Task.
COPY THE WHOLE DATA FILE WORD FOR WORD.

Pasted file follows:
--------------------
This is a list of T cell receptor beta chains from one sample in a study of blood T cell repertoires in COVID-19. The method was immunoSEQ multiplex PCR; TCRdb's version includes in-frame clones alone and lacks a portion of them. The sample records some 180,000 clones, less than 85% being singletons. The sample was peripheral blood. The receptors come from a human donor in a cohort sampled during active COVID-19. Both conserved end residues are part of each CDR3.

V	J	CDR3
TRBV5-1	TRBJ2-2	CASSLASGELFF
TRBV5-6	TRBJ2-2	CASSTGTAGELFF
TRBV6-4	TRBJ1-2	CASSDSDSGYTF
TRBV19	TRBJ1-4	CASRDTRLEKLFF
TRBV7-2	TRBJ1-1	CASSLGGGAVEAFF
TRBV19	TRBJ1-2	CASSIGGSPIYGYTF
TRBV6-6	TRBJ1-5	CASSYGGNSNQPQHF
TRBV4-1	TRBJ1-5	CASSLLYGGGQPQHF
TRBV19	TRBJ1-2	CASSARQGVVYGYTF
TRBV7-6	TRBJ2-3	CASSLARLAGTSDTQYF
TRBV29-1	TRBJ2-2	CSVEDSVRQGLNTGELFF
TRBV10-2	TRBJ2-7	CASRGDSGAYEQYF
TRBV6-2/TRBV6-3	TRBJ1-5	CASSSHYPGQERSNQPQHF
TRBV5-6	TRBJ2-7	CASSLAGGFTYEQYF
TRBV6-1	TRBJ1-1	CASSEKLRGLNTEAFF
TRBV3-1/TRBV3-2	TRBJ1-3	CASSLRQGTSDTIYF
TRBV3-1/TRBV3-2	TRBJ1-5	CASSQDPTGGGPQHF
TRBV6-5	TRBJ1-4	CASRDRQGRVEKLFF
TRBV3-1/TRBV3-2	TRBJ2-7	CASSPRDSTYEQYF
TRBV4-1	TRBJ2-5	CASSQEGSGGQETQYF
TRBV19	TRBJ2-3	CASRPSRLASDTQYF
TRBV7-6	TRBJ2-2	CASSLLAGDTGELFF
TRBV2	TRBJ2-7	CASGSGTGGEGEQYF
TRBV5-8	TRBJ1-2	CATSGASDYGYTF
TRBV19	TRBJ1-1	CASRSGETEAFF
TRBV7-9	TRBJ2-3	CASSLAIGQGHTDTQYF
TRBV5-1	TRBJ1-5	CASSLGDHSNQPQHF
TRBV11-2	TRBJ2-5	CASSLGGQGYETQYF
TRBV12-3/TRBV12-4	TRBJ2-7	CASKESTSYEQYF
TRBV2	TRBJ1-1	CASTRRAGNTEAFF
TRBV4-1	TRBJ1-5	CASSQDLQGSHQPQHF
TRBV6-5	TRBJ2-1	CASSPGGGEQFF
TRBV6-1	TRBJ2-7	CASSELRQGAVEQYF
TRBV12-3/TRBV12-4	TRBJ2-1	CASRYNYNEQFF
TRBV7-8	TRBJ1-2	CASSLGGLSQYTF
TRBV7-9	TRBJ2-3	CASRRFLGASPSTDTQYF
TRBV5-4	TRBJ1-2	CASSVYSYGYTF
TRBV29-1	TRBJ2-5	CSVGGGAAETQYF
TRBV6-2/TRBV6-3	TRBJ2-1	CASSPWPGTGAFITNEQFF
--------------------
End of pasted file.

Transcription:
This is a list of T cell receptor beta chains from one sample in a study of blood T cell repertoires in COVID-19. The method was immunoSEQ multiplex PCR; TCRdb's version includes in-frame clones alone and lacks a portion of them. The sample records some 180,000 clones, less than 85% being singletons. The sample was peripheral blood. The receptors come from a human donor in a cohort sampled during active COVID-19. Both conserved end residues are part of each CDR3.

V	J	CDR3
TRBV5-1	TRBJ2-2	CASSLASGELFF
TRBV5-6	TRBJ2-2	CASSTGTAGELFF
TRBV6-4	TRBJ1-2	CASSDSDSGYTF
TRBV19	TRBJ1-4	CASRDTRLEKLFF
TRBV7-2	TRBJ1-1	CASSLGGGAVEAFF
TRBV19	TRBJ1-2	CASSIGGSPIYGYTF
TRBV6-6	TRBJ1-5	CASSYGGNSNQPQHF
TRBV4-1	TRBJ1-5	CASSLLYGGGQPQHF
TRBV19	TRBJ1-2	CASSARQGVVYGYTF
TRBV7-6	TRBJ2-3	CASSLARLAGTSDTQYF
TRBV29-1	TRBJ2-2	CSVEDSVRQGLNTGELFF
TRBV10-2	TRBJ2-7	CASRGDSGAYEQYF
TRBV6-2/TRBV6-3	TRBJ1-5	CASSSHYPGQERSNQPQHF
TRBV5-6	TRBJ2-7	CASSLAGGFTYEQYF
TRBV6-1	TRBJ1-1	CASSEKLRGLNTEAFF
TRBV3-1/TRBV3-2	TRBJ1-3	CASSLRQGTSDTIYF
TRBV3-1/TRBV3-2	TRBJ1-5	CASSQDPTGGGPQHF
TRBV6-5	TRBJ1-4	CASRDRQGRVEKLFF
TRBV3-1/TRBV3-2	TRBJ2-7	CASSPRDSTYEQYF
TRBV4-1	TRBJ2-5	CASSQEGSGGQETQYF
TRBV19	TRBJ2-3	CASRPSRLASDTQYF
TRBV7-6	TRBJ2-2	CASSLLAGDTGELFF
TRBV2	TRBJ2-7	CASGSGTGGEGEQYF
TRBV5-8	TRBJ1-2	CATSGASDYGYTF
TRBV19	TRBJ1-1	CASRSGETEAFF
TRBV7-9	TRBJ2-3	CASSLAIGQGHTDTQYF
TRBV5-1	TRBJ1-5	CASSLGDHSNQPQHF
TRBV11-2	TRBJ2-5	CASSLGGQGYETQYF
TRBV12-3/TRBV12-4	TRBJ2-7	CASKESTSYEQYF
TRBV2	TRBJ1-1	CASTRRAGNTEAFF
TRBV4-1	TRBJ1-5	CASSQDLQGSHQPQHF
TRBV6-5	TRBJ2-1	CASSPGGGEQFF
TRBV6-1	TRBJ2-7	CASSELRQGAVEQYF
TRBV12-3/TRBV12-4	TRBJ2-1	CASRYNYNEQFF
TRBV7-8	TRBJ1-2	CASSLGGLSQYTF
TRBV7-9	TRBJ2-3	CASRRFLGASPSTDTQYF
TRBV5-4	TRBJ1-2	CASSVYSYGYTF
TRBV29-1	TRBJ2-5	CSVGGGAAETQYF
TRBV6-2/TRBV6-3	TRBJ2-1	CASSPWPGTGAFITNEQFF